On September 4, 2012, Cravath clients WaMu Asset Acceptance Corp. and WaMu Capital Corp. (“WaMu”) agreed to settle a class action lawsuit arising from the sale of residential mortgage-backed securities (“RMBS”) in the U.S. District Court for the Western District of Washington for $26 million, far below the $558 million in damages the class had sought as covering approximately $2.4 billion in securities. The settlement in this action, which preempted a jury trial scheduled to commence in September 2012, followed Cravath’s prior success in obtaining dismissal of claims concerning the vast majority of the RMBS at issue in the action. On October 21, 2011, the court dismissed all claims for 110 “tranches” of securities that the named plaintiffs did not purchase, on the basis that the named plaintiffs did not have standing to sue on those tranches, and certified a class consisting only of the remaining 13 tranches. This decision in effect removed from litigation securities with an original face value of approximately $8 billion—with a commensurate reduction in WaMu’s potential exposure. Despite the fact that a class had been certified covering the remaining tranches and that the case survived a motion for summary judgment and was only weeks away from trial, the settlement value compares favorably to other RMBS class actions that settled in the early stages of litigation.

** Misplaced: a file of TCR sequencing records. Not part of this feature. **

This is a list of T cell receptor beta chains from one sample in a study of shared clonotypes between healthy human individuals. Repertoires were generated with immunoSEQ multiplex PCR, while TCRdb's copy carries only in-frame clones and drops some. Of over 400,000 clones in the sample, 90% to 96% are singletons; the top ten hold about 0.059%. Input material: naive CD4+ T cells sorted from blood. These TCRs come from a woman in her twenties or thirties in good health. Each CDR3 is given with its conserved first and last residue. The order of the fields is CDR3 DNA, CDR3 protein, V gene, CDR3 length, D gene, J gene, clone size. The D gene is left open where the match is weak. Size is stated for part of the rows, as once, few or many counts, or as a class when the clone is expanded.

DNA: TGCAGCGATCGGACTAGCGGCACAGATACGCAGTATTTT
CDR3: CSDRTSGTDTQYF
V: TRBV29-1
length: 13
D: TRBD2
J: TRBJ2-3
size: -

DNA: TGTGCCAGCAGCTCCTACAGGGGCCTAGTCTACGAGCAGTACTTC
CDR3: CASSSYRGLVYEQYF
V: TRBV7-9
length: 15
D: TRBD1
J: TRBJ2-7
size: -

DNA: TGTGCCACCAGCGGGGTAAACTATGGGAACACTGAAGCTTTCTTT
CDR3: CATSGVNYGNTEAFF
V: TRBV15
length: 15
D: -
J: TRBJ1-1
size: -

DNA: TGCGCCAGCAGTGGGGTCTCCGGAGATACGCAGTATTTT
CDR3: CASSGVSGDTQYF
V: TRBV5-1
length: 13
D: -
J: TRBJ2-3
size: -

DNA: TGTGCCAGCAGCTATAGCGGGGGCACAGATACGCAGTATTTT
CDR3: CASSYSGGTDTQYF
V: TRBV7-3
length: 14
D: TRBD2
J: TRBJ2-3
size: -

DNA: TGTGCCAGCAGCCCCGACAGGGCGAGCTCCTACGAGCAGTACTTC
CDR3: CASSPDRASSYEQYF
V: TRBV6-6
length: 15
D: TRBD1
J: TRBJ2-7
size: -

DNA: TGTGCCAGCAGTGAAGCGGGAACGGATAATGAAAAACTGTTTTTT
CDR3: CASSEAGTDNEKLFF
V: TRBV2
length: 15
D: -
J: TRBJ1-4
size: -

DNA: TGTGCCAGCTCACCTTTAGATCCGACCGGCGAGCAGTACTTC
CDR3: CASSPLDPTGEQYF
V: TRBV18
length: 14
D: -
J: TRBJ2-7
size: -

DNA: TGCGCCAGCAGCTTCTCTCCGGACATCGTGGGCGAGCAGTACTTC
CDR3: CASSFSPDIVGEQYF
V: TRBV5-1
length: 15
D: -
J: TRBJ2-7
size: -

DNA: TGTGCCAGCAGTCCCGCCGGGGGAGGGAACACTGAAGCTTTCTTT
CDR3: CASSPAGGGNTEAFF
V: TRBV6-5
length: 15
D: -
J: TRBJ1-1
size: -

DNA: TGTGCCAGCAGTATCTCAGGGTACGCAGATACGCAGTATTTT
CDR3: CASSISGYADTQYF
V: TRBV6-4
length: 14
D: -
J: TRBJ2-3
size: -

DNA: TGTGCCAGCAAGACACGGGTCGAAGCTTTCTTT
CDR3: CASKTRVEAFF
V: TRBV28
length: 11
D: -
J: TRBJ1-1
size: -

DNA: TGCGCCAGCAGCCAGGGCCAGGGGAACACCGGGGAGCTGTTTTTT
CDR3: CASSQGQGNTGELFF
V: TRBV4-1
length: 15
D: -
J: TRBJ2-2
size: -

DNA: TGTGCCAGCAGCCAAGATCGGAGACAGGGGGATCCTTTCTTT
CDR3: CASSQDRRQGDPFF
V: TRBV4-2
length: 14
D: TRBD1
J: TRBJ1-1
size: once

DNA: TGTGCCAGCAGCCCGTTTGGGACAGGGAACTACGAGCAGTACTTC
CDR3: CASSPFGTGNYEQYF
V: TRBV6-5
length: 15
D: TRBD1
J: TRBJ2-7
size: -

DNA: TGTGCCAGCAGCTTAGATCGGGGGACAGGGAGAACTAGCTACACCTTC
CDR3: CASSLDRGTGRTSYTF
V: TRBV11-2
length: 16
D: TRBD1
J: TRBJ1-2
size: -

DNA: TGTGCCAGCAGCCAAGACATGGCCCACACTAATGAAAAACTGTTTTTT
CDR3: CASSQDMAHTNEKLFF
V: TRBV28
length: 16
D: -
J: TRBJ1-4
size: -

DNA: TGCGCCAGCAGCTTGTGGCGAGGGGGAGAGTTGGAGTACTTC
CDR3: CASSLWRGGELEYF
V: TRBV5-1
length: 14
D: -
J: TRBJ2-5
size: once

The Cravath team included partners Evan R. Chesler, Daniel Slifkin, Michael A. Paskin and J. Wesley Earnhardt.
Cravath’s representation of WaMu was in connection with its broader role as national coordinating counsel for JPMorgan Chase & Co. (“JPMC”) and certain related entities, including affiliates of Bear Stearns and Washington Mutual acquired in 2008, in residential mortgage-backed securities litigation. In this role, Cravath represents JPMC in dozens of separate lawsuits filed around the country by individual investors or as purported class actions asserting claims for, among other things, the alleged violation of federal and state securities laws, common law fraud and negligent misrepresentation.